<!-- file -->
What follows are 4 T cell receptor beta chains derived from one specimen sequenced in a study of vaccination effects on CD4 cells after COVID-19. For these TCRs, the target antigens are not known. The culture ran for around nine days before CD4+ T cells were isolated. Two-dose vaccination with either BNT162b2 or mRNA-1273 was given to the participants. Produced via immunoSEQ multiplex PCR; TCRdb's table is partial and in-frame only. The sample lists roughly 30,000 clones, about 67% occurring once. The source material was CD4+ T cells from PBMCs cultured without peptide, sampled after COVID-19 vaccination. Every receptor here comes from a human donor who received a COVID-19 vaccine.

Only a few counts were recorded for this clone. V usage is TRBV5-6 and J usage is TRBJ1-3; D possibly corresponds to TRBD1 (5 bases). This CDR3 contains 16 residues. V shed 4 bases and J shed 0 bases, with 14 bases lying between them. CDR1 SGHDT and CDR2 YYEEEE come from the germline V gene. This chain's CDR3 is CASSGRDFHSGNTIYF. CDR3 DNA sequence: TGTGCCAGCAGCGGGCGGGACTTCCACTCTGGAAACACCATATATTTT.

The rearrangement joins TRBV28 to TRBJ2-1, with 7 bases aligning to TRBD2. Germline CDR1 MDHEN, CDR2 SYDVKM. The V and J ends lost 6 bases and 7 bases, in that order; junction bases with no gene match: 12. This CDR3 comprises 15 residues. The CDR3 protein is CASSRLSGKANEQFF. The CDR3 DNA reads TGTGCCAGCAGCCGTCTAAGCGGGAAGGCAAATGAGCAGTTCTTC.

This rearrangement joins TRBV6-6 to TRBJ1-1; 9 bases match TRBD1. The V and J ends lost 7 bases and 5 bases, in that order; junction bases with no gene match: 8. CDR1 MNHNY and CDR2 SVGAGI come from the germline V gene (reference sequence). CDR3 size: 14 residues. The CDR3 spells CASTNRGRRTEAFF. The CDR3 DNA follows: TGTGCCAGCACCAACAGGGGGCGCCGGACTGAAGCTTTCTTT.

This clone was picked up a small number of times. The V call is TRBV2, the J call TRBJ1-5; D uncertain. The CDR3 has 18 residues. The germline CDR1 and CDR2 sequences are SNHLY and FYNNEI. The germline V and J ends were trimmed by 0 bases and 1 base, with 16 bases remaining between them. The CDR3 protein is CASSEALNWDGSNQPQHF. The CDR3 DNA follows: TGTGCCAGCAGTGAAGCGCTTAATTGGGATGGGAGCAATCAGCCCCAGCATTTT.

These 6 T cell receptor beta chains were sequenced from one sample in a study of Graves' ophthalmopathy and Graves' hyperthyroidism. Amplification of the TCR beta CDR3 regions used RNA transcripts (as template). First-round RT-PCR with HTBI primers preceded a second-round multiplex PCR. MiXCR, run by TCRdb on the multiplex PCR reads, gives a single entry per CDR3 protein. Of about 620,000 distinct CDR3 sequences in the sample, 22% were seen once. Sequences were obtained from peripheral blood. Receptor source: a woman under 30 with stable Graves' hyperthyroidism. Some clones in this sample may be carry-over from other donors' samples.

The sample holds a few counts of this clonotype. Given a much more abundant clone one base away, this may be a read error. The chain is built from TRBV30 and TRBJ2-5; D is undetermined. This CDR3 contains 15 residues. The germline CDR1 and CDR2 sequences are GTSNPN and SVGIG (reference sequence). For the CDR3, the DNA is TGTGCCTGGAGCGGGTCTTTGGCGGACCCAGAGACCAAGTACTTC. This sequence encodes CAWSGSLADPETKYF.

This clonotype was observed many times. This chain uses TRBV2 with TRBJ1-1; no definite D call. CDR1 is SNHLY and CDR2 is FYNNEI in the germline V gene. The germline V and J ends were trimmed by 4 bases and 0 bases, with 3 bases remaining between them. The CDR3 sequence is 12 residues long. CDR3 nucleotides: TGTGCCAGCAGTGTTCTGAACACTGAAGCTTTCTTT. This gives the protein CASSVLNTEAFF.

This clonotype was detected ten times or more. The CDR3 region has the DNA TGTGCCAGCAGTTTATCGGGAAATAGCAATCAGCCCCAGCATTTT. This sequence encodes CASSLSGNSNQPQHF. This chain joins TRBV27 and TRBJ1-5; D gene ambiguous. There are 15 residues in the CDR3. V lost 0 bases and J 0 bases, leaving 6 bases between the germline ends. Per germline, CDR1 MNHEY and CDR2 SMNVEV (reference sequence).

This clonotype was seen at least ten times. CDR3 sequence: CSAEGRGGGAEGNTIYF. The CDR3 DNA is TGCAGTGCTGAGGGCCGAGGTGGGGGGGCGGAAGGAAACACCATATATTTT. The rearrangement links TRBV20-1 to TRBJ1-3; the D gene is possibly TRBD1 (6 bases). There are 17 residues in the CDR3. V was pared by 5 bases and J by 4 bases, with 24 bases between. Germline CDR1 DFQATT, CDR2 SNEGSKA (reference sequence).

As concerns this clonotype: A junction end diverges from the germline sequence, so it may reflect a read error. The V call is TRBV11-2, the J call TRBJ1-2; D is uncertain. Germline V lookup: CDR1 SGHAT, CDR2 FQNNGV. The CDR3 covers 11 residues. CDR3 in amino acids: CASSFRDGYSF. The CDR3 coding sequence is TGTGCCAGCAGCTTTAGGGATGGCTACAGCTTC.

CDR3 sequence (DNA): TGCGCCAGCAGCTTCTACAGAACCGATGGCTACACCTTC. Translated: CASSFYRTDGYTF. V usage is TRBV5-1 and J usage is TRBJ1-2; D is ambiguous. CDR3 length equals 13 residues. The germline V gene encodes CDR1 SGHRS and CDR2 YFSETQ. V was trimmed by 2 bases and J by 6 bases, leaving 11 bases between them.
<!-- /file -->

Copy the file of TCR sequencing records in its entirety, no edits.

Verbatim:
What follows are 4 T cell receptor beta chains derived from one specimen sequenced in a study of vaccination effects on CD4 cells after COVID-19. For these TCRs, the target antigens are not known. The culture ran for around nine days before CD4+ T cells were isolated. Two-dose vaccination with either BNT162b2 or mRNA-1273 was given to the participants. Produced via immunoSEQ multiplex PCR; TCRdb's table is partial and in-frame only. The sample lists roughly 30,000 clones, about 67% occurring once. The source material was CD4+ T cells from PBMCs cultured without peptide, sampled after COVID-19 vaccination. Every receptor here comes from a human donor who received a COVID-19 vaccine.

Only a few counts were recorded for this clone. V usage is TRBV5-6 and J usage is TRBJ1-3; D possibly corresponds to TRBD1 (5 bases). This CDR3 contains 16 residues. V shed 4 bases and J shed 0 bases, with 14 bases lying between them. CDR1 SGHDT and CDR2 YYEEEE come from the germline V gene. This chain's CDR3 is CASSGRDFHSGNTIYF. CDR3 DNA sequence: TGTGCCAGCAGCGGGCGGGACTTCCACTCTGGAAACACCATATATTTT.

The rearrangement joins TRBV28 to TRBJ2-1, with 7 bases aligning to TRBD2. Germline CDR1 MDHEN, CDR2 SYDVKM. The V and J ends lost 6 bases and 7 bases, in that order; junction bases with no gene match: 12. This CDR3 comprises 15 residues. The CDR3 protein is CASSRLSGKANEQFF. The CDR3 DNA reads TGTGCCAGCAGCCGTCTAAGCGGGAAGGCAAATGAGCAGTTCTTC.

This rearrangement joins TRBV6-6 to TRBJ1-1; 9 bases match TRBD1. The V and J ends lost 7 bases and 5 bases, in that order; junction bases with no gene match: 8. CDR1 MNHNY and CDR2 SVGAGI come from the germline V gene (reference sequence). CDR3 size: 14 residues. The CDR3 spells CASTNRGRRTEAFF. The CDR3 DNA follows: TGTGCCAGCACCAACAGGGGGCGCCGGACTGAAGCTTTCTTT.

This clone was picked up a small number of times. The V call is TRBV2, the J call TRBJ1-5; D uncertain. The CDR3 has 18 residues. The germline CDR1 and CDR2 sequences are SNHLY and FYNNEI. The germline V and J ends were trimmed by 0 bases and 1 base, with 16 bases remaining between them. The CDR3 protein is CASSEALNWDGSNQPQHF. The CDR3 DNA follows: TGTGCCAGCAGTGAAGCGCTTAATTGGGATGGGAGCAATCAGCCCCAGCATTTT.

These 6 T cell receptor beta chains were sequenced from one sample in a study of Graves' ophthalmopathy and Graves' hyperthyroidism. Amplification of the TCR beta CDR3 regions used RNA transcripts (as template). First-round RT-PCR with HTBI primers preceded a second-round multiplex PCR. MiXCR, run by TCRdb on the multiplex PCR reads, gives a single entry per CDR3 protein. Of about 620,000 distinct CDR3 sequences in the sample, 22% were seen once. Sequences were obtained from peripheral blood. Receptor source: a woman under 30 with stable Graves' hyperthyroidism. Some clones in this sample may be carry-over from other donors' samples.

The sample holds a few counts of this clonotype. Given a much more abundant clone one base away, this may be a read error. The chain is built from TRBV30 and TRBJ2-5; D is undetermined. This CDR3 contains 15 residues. The germline CDR1 and CDR2 sequences are GTSNPN and SVGIG (reference sequence). For the CDR3, the DNA is TGTGCCTGGAGCGGGTCTTTGGCGGACCCAGAGACCAAGTACTTC. This sequence encodes CAWSGSLADPETKYF.

This clonotype was observed many times. This chain uses TRBV2 with TRBJ1-1; no definite D call. CDR1 is SNHLY and CDR2 is FYNNEI in the germline V gene. The germline V and J ends were trimmed by 4 bases and 0 bases, with 3 bases remaining between them. The CDR3 sequence is 12 residues long. CDR3 nucleotides: TGTGCCAGCAGTGTTCTGAACACTGAAGCTTTCTTT. This gives the protein CASSVLNTEAFF.

This clonotype was detected ten times or more. The CDR3 region has the DNA TGTGCCAGCAGTTTATCGGGAAATAGCAATCAGCCCCAGCATTTT. This sequence encodes CASSLSGNSNQPQHF. This chain joins TRBV27 and TRBJ1-5; D gene ambiguous. There are 15 residues in the CDR3. V lost 0 bases and J 0 bases, leaving 6 bases between the germline ends. Per germline, CDR1 MNHEY and CDR2 SMNVEV (reference sequence).

This clonotype was seen at least ten times. CDR3 sequence: CSAEGRGGGAEGNTIYF. The CDR3 DNA is TGCAGTGCTGAGGGCCGAGGTGGGGGGGCGGAAGGAAACACCATATATTTT. The rearrangement links TRBV20-1 to TRBJ1-3; the D gene is possibly TRBD1 (6 bases). There are 17 residues in the CDR3. V was pared by 5 bases and J by 4 bases, with 24 bases between. Germline CDR1 DFQATT, CDR2 SNEGSKA (reference sequence).

As concerns this clonotype: A junction end diverges from the germline sequence, so it may reflect a read error. The V call is TRBV11-2, the J call TRBJ1-2; D is uncertain. Germline V lookup: CDR1 SGHAT, CDR2 FQNNGV. The CDR3 covers 11 residues. CDR3 in amino acids: CASSFRDGYSF. The CDR3 coding sequence is TGTGCCAGCAGCTTTAGGGATGGCTACAGCTTC.

CDR3 sequence (DNA): TGCGCCAGCAGCTTCTACAGAACCGATGGCTACACCTTC. Translated: CASSFYRTDGYTF. V usage is TRBV5-1 and J usage is TRBJ1-2; D is ambiguous. CDR3 length equals 13 residues. The germline V gene encodes CDR1 SGHRS and CDR2 YFSETQ. V was trimmed by 2 bases and J by 6 bases, leaving 11 bases between them.